Stock exchange monitors referred Pequot Capital Management to the Securities and Exchange Commission for possible securities violations, including insider trading, at least 45 times between 2005 and this year, the commission has revealed in a letter to the US Congress.

The SEC is probing allegations that Arthur Samberg, the hedge fund’s chairman, received privileged information from a Microsoft employee in 2001 and used it to generate profits of $14m. The SEC has not filed any charges against anyone in the case.

An earlier Pequot investigation was shut down in 2006 and became the subject of Senate hearings chaired by Charles Grassley, Republican Senator, who asked for the SEC letter with the referral information, which he released on Monday.

Gary Aguirre, a former SEC employee who worked on the first inquiry, has claimed he was fired for pursuing powerful Wall Street figures.

The Pequot investigation was reopened in January after information surfaced that appeared to suggest Mr Samberg had obtained private information ahead of Microsoft’s April 2001 earnings announcement from David Zilkha, a Microsoft employee who was about to join Pequot.

Mr Samberg told investors in May he was winding down Pequot’s business because “the continuing investigation [has] cast a cloud over the firm and [has] become a source of personal distraction”. The group has spun off several units but Mr Samberg is not involved with them.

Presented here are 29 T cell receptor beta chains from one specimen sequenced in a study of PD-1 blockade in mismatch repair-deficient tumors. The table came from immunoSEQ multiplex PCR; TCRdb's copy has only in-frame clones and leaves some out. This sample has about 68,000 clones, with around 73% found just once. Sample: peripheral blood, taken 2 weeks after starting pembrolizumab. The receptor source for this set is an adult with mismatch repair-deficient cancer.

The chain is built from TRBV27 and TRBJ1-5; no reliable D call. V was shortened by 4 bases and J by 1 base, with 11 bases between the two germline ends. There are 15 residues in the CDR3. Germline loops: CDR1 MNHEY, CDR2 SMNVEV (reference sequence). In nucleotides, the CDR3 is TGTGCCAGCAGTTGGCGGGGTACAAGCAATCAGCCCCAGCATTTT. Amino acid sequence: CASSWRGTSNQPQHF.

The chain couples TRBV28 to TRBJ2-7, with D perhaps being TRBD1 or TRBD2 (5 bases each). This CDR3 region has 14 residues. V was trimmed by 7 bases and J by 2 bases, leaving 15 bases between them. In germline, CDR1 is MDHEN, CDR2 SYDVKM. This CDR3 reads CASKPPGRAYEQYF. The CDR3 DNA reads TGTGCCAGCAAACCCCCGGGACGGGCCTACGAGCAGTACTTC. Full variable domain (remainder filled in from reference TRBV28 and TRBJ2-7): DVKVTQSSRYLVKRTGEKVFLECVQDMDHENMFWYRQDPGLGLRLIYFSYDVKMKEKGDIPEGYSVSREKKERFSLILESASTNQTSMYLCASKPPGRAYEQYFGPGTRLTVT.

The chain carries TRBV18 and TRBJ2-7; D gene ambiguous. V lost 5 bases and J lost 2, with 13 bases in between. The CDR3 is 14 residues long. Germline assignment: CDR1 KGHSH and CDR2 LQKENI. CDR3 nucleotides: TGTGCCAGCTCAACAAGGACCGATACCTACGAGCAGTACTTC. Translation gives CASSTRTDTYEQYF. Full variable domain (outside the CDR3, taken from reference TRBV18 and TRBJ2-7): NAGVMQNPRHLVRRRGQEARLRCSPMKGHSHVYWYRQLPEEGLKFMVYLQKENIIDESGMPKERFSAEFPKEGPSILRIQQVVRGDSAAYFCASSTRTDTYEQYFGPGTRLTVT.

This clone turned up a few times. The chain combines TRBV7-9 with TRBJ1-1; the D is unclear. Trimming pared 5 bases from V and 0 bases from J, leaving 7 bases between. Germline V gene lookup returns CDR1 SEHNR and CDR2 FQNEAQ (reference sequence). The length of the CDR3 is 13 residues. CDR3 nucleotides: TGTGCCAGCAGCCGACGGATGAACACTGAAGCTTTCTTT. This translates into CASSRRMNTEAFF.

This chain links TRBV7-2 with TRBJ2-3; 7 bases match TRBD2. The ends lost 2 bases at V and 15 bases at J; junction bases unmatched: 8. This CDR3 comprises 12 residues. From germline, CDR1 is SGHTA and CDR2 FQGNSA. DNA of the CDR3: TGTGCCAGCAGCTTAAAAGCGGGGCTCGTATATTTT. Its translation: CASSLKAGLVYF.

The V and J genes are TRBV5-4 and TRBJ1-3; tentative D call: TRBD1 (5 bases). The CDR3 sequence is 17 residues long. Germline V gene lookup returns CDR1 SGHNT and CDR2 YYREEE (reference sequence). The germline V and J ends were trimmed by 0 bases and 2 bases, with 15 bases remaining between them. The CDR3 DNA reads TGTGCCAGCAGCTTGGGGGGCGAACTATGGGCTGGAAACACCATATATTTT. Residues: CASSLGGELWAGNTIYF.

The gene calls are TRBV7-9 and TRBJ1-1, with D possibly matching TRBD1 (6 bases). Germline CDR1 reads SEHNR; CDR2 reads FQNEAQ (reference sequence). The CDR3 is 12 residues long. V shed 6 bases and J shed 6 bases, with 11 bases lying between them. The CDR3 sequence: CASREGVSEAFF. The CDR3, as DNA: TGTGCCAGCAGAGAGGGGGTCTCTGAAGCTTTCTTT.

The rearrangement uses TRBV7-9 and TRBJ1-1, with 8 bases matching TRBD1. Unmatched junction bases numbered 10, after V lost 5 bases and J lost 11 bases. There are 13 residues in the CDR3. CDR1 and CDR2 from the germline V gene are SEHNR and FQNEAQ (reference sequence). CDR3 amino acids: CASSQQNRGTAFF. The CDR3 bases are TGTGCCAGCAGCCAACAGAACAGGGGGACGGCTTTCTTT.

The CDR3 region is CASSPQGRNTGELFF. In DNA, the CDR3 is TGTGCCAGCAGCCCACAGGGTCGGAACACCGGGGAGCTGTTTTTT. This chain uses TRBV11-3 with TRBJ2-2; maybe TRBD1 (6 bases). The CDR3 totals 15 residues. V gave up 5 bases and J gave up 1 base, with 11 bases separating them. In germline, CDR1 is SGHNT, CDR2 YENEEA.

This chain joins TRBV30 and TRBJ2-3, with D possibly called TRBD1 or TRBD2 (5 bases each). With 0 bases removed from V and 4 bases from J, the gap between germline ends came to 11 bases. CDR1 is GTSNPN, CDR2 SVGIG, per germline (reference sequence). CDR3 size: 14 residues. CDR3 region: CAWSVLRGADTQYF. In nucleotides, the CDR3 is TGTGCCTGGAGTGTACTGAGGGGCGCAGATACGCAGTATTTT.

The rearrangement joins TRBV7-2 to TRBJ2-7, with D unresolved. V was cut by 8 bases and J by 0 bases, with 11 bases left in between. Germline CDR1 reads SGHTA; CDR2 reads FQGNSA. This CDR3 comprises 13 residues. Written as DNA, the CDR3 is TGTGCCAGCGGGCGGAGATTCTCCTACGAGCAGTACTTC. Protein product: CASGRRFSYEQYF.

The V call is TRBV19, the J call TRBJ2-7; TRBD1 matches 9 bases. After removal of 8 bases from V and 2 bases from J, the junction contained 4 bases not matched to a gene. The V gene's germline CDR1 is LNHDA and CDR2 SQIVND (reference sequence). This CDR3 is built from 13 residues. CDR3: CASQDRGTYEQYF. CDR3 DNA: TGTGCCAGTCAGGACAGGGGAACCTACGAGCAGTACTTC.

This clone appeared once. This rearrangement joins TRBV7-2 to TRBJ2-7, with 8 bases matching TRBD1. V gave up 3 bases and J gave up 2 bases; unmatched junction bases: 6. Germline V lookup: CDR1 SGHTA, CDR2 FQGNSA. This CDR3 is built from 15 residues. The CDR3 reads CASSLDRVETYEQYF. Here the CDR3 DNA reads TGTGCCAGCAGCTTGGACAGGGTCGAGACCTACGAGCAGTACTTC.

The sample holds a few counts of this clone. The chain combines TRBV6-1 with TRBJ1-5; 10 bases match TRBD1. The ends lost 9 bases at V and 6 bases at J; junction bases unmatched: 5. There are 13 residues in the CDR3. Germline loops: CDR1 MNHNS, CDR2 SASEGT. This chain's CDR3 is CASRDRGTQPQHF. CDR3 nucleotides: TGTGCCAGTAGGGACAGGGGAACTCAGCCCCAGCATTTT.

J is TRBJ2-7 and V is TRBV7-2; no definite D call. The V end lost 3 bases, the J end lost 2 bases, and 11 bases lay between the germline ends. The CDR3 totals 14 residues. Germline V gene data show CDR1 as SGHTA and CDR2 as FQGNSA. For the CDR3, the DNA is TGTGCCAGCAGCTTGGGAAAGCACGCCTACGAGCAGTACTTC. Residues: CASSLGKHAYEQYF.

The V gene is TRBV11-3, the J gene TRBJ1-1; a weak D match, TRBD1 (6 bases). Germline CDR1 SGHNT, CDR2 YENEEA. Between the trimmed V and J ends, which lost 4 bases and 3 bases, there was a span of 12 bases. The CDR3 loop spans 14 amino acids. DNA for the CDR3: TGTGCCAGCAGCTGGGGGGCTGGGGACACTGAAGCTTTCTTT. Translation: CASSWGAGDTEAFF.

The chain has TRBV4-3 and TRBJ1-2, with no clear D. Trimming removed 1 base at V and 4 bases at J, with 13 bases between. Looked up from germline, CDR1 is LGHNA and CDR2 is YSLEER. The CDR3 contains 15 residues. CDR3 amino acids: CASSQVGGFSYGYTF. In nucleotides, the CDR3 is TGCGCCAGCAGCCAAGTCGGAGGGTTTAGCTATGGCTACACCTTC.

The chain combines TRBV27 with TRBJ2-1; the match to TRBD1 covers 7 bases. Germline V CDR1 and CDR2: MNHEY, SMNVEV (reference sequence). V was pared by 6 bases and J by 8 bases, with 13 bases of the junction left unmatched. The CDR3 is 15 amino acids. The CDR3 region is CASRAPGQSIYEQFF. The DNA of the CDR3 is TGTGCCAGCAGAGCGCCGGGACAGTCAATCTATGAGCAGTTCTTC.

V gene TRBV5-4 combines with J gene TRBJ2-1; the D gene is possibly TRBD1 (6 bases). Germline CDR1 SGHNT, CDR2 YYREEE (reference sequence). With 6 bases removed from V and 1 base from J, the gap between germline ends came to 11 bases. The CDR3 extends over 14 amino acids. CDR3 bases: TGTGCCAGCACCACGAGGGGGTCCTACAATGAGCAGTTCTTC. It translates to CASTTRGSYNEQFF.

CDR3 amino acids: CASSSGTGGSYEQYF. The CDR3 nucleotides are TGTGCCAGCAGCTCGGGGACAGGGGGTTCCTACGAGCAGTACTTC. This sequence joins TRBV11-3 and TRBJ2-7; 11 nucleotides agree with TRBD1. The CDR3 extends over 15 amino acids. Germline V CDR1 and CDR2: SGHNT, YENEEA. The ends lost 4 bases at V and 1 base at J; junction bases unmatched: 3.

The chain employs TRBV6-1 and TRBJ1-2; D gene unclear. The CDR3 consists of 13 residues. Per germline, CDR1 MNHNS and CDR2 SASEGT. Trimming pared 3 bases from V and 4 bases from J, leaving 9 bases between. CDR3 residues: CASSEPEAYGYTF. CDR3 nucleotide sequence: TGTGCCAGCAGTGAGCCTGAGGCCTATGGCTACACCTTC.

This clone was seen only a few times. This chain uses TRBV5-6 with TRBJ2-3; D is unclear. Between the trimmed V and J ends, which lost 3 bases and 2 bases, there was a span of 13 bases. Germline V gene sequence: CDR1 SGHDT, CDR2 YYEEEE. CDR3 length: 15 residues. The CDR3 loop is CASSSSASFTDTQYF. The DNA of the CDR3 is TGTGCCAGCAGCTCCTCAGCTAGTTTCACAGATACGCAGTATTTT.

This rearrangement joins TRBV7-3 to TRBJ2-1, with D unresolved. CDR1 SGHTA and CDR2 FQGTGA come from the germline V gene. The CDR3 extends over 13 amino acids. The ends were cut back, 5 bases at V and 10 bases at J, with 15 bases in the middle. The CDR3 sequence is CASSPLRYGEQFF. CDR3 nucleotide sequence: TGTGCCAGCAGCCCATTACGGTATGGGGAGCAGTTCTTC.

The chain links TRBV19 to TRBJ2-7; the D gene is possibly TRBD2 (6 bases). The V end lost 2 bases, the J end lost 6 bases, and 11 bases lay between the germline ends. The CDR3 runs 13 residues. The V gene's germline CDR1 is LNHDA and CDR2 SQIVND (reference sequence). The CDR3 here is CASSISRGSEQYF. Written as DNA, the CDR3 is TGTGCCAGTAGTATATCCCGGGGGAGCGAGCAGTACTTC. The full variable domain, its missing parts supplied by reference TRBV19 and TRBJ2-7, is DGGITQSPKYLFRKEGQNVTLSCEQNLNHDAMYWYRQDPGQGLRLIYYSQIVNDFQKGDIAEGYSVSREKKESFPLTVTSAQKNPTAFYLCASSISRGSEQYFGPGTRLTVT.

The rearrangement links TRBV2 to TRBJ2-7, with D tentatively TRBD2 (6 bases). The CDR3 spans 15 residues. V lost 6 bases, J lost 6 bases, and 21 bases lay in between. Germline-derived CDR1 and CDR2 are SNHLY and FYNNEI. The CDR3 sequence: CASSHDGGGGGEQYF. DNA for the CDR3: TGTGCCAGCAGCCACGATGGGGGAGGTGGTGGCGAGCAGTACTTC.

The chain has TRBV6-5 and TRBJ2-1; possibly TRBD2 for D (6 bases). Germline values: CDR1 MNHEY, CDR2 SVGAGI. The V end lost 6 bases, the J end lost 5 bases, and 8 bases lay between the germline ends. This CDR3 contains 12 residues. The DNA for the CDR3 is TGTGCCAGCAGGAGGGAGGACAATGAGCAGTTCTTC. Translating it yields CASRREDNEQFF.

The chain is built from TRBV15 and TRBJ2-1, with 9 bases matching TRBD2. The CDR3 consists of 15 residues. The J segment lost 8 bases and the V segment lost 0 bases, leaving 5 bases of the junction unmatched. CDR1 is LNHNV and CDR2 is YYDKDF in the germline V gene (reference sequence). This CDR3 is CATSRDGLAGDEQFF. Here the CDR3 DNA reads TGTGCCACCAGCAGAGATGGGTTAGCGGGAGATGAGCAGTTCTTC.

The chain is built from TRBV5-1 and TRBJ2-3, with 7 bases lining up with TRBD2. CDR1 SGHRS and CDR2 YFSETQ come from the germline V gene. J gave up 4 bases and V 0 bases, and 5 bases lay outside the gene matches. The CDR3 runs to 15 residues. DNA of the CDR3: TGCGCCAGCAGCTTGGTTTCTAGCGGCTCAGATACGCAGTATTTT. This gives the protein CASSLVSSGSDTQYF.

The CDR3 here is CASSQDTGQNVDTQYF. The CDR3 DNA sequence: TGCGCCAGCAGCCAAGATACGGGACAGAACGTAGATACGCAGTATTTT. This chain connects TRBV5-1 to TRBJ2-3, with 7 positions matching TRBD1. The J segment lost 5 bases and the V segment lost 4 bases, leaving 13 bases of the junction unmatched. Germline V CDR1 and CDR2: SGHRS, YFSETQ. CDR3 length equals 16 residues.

A spokesman for Mr Samberg and the original Pequot declined to comment, as did the SEC.

The 45 referrals mentioning Pequot occurred over four years during which the hedge fund engaged in more than 300,000 trades. The two main US stock exchange monitors make a total of roughly 330 referrals a year to the SEC, their spokesmen said.

Mary Schapiro, SEC chairman, also said in the letter to Mr Grassley that the SEC was working to improve its system for analysing tips and referrals.

“For years, I’ve urged the SEC to change its culture and step up enforcement. If it’s turning the corner culturally, better automated systems to show . . . potential problems at individual firms will help enforcement,” Mr Grassley said.

Separately, Finra, the industry group that regulates brokers, fined Credit Suisse $275,000 for failing to post independent stock research on its website, as required by the 2003 research analyst settlement, which expired last month.

The bank declined to comment.

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